“I started researching general homesexual life in Panama once I got home,” Kalman says. “You know, it’s not easy because Latin American can be very homophobic.”

During that research Kalman found mention of the Omeggid.

Like other indigenous cultures, the Guna’s understanding of gender is not binary. The Omeggid, like the meti of Nepal, muxe of Mexico, or the hijra of India, are an additional gender.

“They don’t call themselves transgender,” Kalman says, negating the notion that they are in some way between male and female. “They consider themselves a third gender.”

It’s from that idea that Kalman’s series got its name.

“I want to show that Omeggid are people, like everyone else. That is one reason I am working so hard to raise my daughter and be respected.” Debora

The experiences of the Omeggid are varied. On the islands, in the seclusion of their own communities many, according to Kalman, are accepted. Omeggid are born male, and when there are signs that a child might be Ommegid, the child is then raised as female, growing up to fill roles traditionally performed by women. But some of the Omeggid emigrate from their own communities into cities where they are not generally accepted.

Kalman paired nine Omeggid portraits with eight portraits of trans people from Israel. Despite their being two very culturally different societies, Kalman finds some similarities.

“What startled me was that many of the things the Omeggid said to me, the Israelites said to me,” he says, particularly pointing at not being accepted by society and their own families.

“I came out as a man at 16, but I was drafted into the army as a female. When I took the oath it was as a man. I felt very proud.” Ofer

Kalman is currently working on a 50+ page photo book featuring portraits of the Omeggid. Most striking is the diversity of experiences the community has, from being starved by parents to simply coming to understand how they want to move through the world It’s a work that stresses the importance of visibility for this community. Quotes include stories of having cans thrown at them, to just coming to terms with the term Omeggid.

“I want the world to know that the Omeggid are just like everyone else,” says Shayna, an Omeggid, who hopes Kalman’s book will help others understandher community’s hopes for simple things like access to marriage, children, and respect. “We have feelings, too.”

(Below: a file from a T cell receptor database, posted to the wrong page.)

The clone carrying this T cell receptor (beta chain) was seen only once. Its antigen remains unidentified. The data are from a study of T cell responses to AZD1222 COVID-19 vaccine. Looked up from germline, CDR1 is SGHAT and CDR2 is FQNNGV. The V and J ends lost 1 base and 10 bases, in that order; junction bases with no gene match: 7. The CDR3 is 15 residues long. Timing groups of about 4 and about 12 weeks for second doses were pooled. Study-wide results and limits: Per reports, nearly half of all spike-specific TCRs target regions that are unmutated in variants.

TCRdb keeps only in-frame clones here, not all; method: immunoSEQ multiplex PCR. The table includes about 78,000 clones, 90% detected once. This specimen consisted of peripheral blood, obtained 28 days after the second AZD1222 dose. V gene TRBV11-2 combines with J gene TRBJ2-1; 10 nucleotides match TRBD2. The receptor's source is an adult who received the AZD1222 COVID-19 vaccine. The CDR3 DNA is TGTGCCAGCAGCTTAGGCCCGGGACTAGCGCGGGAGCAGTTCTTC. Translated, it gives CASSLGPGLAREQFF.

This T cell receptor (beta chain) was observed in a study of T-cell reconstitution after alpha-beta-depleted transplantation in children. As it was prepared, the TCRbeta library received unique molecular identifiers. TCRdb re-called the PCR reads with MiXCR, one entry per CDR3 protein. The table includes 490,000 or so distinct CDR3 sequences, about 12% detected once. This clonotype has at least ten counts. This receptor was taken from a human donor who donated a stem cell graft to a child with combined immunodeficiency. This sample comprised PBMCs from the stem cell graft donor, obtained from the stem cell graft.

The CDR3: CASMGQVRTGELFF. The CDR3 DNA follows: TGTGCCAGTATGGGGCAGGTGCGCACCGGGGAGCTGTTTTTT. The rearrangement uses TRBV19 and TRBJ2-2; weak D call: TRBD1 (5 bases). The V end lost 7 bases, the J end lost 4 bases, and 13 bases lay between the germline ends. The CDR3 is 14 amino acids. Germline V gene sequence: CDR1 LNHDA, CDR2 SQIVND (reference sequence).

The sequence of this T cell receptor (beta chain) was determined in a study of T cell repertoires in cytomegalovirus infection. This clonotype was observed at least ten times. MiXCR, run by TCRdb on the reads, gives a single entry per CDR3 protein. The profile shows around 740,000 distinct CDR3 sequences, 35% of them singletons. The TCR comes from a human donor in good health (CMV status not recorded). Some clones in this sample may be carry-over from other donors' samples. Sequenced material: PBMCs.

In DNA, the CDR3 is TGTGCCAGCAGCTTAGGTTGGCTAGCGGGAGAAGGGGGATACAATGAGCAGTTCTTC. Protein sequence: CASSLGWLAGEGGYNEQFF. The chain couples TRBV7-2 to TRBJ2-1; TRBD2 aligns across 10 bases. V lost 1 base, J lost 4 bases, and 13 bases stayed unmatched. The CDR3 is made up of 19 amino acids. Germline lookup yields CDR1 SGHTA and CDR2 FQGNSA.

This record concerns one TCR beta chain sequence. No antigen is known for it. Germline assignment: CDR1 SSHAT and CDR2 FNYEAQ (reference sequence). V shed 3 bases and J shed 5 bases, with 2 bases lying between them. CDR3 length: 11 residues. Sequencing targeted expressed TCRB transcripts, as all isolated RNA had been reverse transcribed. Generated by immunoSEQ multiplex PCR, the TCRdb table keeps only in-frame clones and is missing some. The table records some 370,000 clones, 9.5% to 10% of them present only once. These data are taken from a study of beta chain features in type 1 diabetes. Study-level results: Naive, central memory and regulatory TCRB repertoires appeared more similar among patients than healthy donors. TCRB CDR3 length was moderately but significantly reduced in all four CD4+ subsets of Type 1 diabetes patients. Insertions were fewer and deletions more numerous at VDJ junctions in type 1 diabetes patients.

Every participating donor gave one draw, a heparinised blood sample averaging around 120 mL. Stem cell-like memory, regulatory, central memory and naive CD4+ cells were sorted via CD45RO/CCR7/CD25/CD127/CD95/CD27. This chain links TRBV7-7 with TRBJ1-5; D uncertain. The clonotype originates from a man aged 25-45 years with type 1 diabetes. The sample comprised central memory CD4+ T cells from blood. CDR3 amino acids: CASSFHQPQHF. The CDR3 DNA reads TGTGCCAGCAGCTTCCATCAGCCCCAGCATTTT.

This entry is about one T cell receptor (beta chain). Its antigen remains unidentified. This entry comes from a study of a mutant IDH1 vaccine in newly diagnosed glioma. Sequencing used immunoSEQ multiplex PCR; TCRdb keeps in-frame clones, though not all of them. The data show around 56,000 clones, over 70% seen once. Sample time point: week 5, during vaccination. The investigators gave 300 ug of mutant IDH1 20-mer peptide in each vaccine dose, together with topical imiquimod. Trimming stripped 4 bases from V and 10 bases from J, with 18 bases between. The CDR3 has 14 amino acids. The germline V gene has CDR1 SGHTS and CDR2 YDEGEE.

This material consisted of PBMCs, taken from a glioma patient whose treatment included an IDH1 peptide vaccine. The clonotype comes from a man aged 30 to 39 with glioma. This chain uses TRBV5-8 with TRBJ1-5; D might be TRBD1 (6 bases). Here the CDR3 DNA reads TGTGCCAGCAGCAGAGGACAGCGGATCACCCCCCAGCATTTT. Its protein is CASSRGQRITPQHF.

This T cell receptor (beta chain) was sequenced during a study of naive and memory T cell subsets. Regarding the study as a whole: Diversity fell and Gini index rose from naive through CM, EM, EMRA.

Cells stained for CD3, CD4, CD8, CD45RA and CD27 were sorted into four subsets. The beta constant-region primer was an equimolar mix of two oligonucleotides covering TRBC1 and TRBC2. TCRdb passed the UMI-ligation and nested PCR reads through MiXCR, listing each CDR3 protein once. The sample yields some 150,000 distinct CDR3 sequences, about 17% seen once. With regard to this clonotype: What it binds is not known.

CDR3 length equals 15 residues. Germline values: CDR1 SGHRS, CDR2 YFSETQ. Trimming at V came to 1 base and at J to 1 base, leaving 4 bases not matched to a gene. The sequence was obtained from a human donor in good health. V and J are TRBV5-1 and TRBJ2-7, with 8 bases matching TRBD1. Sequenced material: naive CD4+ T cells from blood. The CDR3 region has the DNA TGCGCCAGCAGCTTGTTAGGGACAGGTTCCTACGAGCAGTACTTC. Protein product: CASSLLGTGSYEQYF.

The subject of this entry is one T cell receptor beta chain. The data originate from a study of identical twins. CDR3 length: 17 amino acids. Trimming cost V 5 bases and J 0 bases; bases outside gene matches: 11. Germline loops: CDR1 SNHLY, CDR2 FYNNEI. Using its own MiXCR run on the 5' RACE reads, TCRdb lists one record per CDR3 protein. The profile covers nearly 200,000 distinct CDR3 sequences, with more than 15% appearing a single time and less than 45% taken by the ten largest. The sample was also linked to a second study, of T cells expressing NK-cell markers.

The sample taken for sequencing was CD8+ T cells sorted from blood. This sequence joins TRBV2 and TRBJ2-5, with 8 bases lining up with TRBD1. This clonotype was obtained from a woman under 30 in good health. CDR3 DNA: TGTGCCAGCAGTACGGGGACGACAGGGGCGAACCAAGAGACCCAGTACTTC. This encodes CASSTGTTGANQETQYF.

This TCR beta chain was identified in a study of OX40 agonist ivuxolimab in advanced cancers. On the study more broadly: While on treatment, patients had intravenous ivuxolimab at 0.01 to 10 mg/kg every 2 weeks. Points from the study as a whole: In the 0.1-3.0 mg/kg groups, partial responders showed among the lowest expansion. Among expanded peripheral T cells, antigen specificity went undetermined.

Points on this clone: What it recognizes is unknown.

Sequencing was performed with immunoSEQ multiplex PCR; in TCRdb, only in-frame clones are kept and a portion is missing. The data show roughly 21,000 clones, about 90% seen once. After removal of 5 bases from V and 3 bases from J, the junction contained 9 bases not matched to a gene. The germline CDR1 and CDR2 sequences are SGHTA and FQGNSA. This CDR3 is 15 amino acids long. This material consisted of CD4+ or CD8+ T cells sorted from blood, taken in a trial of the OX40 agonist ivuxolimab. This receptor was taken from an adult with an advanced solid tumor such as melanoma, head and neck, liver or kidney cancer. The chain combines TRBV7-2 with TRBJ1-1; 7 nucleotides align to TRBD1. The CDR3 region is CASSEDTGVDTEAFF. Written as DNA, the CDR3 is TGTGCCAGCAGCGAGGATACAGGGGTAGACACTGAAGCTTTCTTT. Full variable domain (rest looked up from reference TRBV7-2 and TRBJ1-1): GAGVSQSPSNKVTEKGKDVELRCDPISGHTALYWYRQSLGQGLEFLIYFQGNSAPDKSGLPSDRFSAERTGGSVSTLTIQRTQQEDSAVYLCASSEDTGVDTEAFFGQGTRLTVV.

“I’m Not a Woman and I’m Not a Man. I am Simply Myself” is on view at the Soho Photo Gallery from January 5 to February 3 2018.

Michele Bachmann Is Asking God Whether She Should Run for Al Franken’s Senate Seat

Are you there, God? It’s me, Michele Bachmann.

Former scary-eyed evangelical Republican congresswoman Michele Bachmann, who was also a failed 2012 presidential candidate, may want to run for Democrat Al Franken’s senate seat. First, she has to check in with the Big Guy Upstairs.

Bachmann told a conservative news blog that several people contacted her urging her to run for Franken’s vacant seat.

Bachmann said she would run to bring Christian principles back to Washington. For the record, Bachmann is anti LGBT and part of her Christian beliefs include that God would destroy America for sanctioning same-sex marriage.

“I fulfilled the calling that God gave me,” Bachmann said, talking about her 2012 run. “So the question is, am I being called to do this now? I don’t know.”

During the clip, Bachmann also claims that she was the first major Republican to take the “repeal” stance on Obamacare and that her stance ultimately became the stance of the Republican party and the will of the American people.

Except, people overwhelmingly like Obamacare.

Maybe she should ask God to give her an internet connection so she can look up some stats before she opens her mouth?

Photography: Getty Images

Transgender People Can Now Enlist in the Military, Trump Will Not Appeal

New Years’ Day marked an auspicious first for the armed forces. On Jan. 1, transgender people were finally allowed to enlist in the military following a months-long battle with the Trump administration.

Per Pentagon guidelines, trans applicants will be permitted to join if they have “been stable in the preferred gender for 18 months.” The regulations state that transgender troops must have “completed all medical treatment associated with [their] gender transition” or demonstrated that they have “been stable on… hormones for 18 months,” along with certification from a medical professional.